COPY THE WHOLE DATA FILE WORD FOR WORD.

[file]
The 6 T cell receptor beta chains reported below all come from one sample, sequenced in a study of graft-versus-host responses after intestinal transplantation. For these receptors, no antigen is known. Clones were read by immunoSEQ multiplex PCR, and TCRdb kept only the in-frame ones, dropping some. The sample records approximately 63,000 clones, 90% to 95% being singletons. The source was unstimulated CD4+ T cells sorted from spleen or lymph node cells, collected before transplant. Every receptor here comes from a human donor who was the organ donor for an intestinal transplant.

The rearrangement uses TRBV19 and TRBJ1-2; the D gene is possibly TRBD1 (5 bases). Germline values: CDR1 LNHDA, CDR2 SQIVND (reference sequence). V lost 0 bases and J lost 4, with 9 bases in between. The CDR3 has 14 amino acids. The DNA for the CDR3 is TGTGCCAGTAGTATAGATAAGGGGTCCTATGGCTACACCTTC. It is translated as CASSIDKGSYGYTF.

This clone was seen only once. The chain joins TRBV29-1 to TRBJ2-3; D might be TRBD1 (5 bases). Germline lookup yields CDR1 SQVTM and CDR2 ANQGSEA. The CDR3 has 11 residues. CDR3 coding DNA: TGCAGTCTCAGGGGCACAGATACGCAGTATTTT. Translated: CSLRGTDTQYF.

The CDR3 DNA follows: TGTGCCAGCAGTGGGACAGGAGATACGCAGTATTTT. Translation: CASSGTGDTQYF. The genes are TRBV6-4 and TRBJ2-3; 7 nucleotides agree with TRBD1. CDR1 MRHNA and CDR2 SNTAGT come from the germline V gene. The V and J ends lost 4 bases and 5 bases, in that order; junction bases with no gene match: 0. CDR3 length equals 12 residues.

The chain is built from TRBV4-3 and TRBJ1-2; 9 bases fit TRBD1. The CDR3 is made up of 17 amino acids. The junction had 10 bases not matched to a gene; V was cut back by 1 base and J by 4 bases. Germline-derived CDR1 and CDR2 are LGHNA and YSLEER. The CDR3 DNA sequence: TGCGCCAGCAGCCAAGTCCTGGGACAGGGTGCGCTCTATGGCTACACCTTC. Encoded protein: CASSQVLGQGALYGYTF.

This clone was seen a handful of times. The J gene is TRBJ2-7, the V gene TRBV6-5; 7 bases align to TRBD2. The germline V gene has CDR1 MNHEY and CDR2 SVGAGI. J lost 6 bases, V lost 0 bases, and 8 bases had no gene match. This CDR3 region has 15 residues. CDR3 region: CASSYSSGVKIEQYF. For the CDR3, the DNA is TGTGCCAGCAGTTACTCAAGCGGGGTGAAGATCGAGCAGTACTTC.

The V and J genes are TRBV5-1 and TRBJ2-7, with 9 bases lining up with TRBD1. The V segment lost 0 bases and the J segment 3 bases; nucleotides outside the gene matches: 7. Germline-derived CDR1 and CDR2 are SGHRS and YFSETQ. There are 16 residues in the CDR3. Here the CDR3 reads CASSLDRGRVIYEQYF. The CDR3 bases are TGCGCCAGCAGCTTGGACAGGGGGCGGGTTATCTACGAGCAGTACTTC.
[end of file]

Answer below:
The 6 T cell receptor beta chains reported below all come from one sample, sequenced in a study of graft-versus-host responses after intestinal transplantation. For these receptors, no antigen is known. Clones were read by immunoSEQ multiplex PCR, and TCRdb kept only the in-frame ones, dropping some. The sample records approximately 63,000 clones, 90% to 95% being singletons. The source was unstimulated CD4+ T cells sorted from spleen or lymph node cells, collected before transplant. Every receptor here comes from a human donor who was the organ donor for an intestinal transplant.

The rearrangement uses TRBV19 and TRBJ1-2; the D gene is possibly TRBD1 (5 bases). Germline values: CDR1 LNHDA, CDR2 SQIVND (reference sequence). V lost 0 bases and J lost 4, with 9 bases in between. The CDR3 has 14 amino acids. The DNA for the CDR3 is TGTGCCAGTAGTATAGATAAGGGGTCCTATGGCTACACCTTC. It is translated as CASSIDKGSYGYTF.

This clone was seen only once. The chain joins TRBV29-1 to TRBJ2-3; D might be TRBD1 (5 bases). Germline lookup yields CDR1 SQVTM and CDR2 ANQGSEA. The CDR3 has 11 residues. CDR3 coding DNA: TGCAGTCTCAGGGGCACAGATACGCAGTATTTT. Translated: CSLRGTDTQYF.

The CDR3 DNA follows: TGTGCCAGCAGTGGGACAGGAGATACGCAGTATTTT. Translation: CASSGTGDTQYF. The genes are TRBV6-4 and TRBJ2-3; 7 nucleotides agree with TRBD1. CDR1 MRHNA and CDR2 SNTAGT come from the germline V gene. The V and J ends lost 4 bases and 5 bases, in that order; junction bases with no gene match: 0. CDR3 length equals 12 residues.

The chain is built from TRBV4-3 and TRBJ1-2; 9 bases fit TRBD1. The CDR3 is made up of 17 amino acids. The junction had 10 bases not matched to a gene; V was cut back by 1 base and J by 4 bases. Germline-derived CDR1 and CDR2 are LGHNA and YSLEER. The CDR3 DNA sequence: TGCGCCAGCAGCCAAGTCCTGGGACAGGGTGCGCTCTATGGCTACACCTTC. Encoded protein: CASSQVLGQGALYGYTF.

This clone was seen a handful of times. The J gene is TRBJ2-7, the V gene TRBV6-5; 7 bases align to TRBD2. The germline V gene has CDR1 MNHEY and CDR2 SVGAGI. J lost 6 bases, V lost 0 bases, and 8 bases had no gene match. This CDR3 region has 15 residues. CDR3 region: CASSYSSGVKIEQYF. For the CDR3, the DNA is TGTGCCAGCAGTTACTCAAGCGGGGTGAAGATCGAGCAGTACTTC.

The V and J genes are TRBV5-1 and TRBJ2-7, with 9 bases lining up with TRBD1. The V segment lost 0 bases and the J segment 3 bases; nucleotides outside the gene matches: 7. Germline-derived CDR1 and CDR2 are SGHRS and YFSETQ. There are 16 residues in the CDR3. Here the CDR3 reads CASSLDRGRVIYEQYF. The CDR3 bases are TGCGCCAGCAGCTTGGACAGGGGGCGGGTTATCTACGAGCAGTACTTC.